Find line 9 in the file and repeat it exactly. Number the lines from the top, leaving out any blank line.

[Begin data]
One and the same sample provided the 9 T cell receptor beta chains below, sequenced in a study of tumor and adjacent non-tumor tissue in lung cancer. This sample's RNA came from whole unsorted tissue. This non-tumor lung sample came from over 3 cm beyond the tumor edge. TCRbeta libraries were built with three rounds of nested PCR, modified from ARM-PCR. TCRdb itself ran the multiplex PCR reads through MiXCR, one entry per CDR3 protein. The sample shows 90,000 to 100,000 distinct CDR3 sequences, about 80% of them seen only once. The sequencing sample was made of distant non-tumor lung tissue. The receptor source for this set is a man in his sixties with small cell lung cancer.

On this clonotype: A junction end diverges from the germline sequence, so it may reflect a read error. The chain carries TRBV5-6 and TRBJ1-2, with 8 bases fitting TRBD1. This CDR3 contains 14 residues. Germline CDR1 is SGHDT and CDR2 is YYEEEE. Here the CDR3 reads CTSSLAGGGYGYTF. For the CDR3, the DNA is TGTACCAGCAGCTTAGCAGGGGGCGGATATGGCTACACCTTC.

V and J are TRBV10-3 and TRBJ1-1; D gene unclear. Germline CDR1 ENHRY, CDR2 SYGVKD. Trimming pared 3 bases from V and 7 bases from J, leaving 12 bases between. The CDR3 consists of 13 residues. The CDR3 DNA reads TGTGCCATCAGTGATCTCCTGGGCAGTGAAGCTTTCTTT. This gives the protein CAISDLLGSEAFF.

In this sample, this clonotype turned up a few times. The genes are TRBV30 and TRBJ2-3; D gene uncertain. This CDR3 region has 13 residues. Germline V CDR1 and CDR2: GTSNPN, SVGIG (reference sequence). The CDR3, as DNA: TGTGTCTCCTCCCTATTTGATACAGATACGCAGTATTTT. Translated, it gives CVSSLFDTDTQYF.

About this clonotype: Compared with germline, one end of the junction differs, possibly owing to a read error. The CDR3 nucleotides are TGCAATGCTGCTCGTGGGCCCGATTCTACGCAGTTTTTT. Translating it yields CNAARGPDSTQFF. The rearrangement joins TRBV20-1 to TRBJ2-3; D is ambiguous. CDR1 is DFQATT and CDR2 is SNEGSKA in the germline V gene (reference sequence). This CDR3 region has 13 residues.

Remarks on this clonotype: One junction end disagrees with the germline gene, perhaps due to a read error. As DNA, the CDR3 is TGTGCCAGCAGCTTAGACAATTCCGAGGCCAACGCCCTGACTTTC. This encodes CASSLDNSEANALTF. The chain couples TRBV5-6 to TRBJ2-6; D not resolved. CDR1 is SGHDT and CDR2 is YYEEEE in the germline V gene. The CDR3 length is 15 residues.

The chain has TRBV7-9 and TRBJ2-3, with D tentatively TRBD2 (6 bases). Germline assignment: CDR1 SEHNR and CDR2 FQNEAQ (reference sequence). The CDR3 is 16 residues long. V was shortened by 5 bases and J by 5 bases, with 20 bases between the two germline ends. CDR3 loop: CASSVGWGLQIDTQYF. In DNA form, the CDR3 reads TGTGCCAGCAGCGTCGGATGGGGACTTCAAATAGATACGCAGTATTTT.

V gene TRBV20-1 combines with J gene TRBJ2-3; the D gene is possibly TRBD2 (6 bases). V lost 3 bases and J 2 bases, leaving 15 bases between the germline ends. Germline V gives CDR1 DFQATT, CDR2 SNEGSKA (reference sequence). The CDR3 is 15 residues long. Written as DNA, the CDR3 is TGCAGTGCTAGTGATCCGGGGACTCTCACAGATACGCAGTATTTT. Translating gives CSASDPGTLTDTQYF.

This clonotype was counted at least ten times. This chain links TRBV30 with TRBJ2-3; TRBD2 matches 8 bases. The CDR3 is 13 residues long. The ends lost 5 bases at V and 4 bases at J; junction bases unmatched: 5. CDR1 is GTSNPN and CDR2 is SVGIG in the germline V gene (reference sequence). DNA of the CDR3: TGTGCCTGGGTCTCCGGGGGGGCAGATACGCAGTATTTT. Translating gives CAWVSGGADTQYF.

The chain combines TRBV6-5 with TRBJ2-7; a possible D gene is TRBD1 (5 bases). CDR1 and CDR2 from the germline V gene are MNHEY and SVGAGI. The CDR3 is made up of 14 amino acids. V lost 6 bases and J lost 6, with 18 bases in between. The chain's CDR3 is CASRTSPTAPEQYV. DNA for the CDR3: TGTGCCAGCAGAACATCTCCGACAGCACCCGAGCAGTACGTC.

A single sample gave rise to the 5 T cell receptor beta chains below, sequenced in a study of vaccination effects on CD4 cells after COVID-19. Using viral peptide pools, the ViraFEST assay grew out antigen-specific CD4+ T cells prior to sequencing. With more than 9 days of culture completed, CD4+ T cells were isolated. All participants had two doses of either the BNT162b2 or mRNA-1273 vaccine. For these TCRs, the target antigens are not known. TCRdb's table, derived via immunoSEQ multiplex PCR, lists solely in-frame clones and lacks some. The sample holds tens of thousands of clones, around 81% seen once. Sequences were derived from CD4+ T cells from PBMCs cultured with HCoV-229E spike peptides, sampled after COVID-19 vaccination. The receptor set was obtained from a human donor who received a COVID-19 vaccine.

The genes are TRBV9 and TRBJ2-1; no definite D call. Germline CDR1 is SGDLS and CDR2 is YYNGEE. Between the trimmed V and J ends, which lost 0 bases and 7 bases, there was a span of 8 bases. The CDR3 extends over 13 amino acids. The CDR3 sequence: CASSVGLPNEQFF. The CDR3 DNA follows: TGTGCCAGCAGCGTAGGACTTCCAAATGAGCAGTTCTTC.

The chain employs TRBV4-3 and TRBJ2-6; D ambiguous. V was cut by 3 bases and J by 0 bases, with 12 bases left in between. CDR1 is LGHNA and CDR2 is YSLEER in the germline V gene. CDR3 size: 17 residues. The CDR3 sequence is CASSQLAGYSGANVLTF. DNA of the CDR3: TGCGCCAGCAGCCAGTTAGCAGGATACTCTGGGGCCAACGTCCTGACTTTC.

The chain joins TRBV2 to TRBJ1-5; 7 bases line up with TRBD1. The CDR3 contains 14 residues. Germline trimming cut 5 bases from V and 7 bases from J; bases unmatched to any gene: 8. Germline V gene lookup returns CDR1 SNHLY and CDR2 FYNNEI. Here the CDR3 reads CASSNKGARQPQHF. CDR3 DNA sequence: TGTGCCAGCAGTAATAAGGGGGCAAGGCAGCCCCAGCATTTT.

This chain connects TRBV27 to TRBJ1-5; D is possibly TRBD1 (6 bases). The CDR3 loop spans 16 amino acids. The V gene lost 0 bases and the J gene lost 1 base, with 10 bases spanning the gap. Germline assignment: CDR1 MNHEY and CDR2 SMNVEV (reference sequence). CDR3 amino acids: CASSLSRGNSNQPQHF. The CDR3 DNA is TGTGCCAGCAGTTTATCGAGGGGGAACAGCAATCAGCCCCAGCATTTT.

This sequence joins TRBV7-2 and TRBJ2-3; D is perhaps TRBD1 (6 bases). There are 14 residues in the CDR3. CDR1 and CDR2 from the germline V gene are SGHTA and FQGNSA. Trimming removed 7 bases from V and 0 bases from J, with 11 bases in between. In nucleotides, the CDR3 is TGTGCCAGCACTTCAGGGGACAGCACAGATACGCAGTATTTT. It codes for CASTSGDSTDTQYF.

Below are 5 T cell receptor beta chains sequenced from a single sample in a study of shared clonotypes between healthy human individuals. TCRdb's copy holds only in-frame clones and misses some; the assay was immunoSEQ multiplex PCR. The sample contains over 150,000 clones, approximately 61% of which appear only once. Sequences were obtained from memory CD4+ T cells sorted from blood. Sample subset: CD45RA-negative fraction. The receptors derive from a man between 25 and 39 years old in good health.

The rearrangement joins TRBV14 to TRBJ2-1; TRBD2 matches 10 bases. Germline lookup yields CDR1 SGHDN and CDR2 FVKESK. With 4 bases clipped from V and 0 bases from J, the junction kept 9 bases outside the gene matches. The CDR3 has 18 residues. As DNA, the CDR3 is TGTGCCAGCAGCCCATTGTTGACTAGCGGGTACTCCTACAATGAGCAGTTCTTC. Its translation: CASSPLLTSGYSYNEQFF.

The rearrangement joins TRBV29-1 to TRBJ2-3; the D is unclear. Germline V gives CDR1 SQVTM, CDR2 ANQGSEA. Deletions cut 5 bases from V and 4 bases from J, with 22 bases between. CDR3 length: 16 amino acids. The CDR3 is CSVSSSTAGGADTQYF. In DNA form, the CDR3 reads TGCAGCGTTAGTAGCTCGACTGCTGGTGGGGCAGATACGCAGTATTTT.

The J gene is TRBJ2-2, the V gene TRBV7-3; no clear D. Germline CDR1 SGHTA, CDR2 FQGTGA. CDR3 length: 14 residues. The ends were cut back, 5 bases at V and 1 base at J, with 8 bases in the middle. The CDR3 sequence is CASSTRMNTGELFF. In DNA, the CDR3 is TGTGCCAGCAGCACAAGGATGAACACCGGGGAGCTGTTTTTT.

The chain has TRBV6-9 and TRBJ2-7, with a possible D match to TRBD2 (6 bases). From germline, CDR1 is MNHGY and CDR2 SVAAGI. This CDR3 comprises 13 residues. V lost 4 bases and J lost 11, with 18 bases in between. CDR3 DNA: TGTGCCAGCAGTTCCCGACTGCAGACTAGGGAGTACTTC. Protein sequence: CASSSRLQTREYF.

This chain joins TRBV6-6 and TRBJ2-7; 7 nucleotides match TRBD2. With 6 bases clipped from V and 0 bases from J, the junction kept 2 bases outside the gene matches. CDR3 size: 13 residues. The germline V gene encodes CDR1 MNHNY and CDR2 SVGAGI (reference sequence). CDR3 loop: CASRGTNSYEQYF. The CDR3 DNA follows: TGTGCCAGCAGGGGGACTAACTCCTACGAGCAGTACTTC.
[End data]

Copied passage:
This clonotype was counted at least ten times. This chain links TRBV30 with TRBJ2-3; TRBD2 matches 8 bases. The CDR3 is 13 residues long. The ends lost 5 bases at V and 4 bases at J; junction bases unmatched: 5. CDR1 is GTSNPN and CDR2 is SVGIG in the germline V gene (reference sequence). DNA of the CDR3: TGTGCCTGGGTCTCCGGGGGGGCAGATACGCAGTATTTT. Translating gives CAWVSGGADTQYF.